The following Employment Tax guidance note Produced by Tolley in association with Sarah Bradford provides comprehensive and up to date tax information covering:
Please note that all case references in this guidance note are subscription sensitive.
An employee is legally entitled to be given a written itemised pay statement by his employer at or before the time any wages are paid to him.
The statement must contain particulars of:
the gross amount of wages
the amounts of any variable and any relevant fixed deductions and the purpose for which they have been made
the net amount of wages
where different parts of the net amount are paid in different ways, the amount and method of payment of each part
The employee’s right to be given an itemised pay statement is not conditional on his having requested one.
Non-employees do not have the right to receive a pay slip. Non-employees include:
workers, freelancers and contractors
members of the police service
merchant seamen and masters or crew members
**Free trials are only available to individuals based in the UK. We may terminate this trial at any time or decide not to give a trial, for any reason.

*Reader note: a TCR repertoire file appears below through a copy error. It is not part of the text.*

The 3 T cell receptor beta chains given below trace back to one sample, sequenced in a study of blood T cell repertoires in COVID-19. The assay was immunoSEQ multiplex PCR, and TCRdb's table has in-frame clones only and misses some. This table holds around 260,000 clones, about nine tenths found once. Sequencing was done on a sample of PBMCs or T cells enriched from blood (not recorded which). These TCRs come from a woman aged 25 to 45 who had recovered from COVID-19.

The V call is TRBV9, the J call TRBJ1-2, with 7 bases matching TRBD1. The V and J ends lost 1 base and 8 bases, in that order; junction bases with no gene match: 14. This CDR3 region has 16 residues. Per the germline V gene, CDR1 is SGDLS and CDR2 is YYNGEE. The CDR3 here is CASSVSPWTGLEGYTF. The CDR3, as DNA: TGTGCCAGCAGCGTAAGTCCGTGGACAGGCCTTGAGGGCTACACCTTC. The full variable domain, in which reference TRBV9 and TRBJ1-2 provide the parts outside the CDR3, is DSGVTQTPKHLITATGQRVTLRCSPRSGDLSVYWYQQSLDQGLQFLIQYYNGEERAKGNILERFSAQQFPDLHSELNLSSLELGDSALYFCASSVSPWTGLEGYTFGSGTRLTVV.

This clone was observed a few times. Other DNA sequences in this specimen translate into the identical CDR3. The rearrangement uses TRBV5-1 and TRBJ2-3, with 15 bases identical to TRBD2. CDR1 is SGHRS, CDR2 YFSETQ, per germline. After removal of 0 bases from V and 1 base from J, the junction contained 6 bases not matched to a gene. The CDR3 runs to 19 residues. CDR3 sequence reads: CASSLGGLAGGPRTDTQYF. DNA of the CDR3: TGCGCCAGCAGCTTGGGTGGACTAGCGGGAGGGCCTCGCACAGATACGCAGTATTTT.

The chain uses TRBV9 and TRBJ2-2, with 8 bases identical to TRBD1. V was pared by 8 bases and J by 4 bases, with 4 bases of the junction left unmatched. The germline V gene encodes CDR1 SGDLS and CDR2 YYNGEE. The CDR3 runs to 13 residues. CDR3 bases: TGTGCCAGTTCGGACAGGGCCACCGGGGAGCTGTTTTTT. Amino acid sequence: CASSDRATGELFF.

Access this article and thousands of others like it free for 7 days with a trial of TolleyGuidance.
Read full article
Already a subscriber? Login
This note offers guidance in respect of the administration of company tax returns. If a company or organisation is subject to corporation tax they will have to complete and file a company tax return for each accounting period. A company or organisation must, in the main, file a return even if they
Normal due dateIndividuals are required to pay any outstanding income tax and Class 4 National Insurance, Class 2 National Insurance, and capital gains tax due for the tax year by 31 January following the end of the tax year (ie 31 January 2021 for the 2019/20 tax year). From 6 April 2020, UK
The majority of state benefits (also called social security benefits) are managed by the Department of Work and Pensions (DWP) via the Jobcentre Plus.Some benefits are dependent on a national insurance contribution record (and different classes of national insurance provide different benefit
This guidance note provides an overview of what conditions need to be met before a business is entitled to treat VAT incurred as input tax. This note should be read in conjunction with the other notes in the ‘Claiming input tax’ subtopic. For a flowchart outlining the procedure for claiming input
To view our latest tax guidance content, sign in to Tolley Guidance or register for a free trial.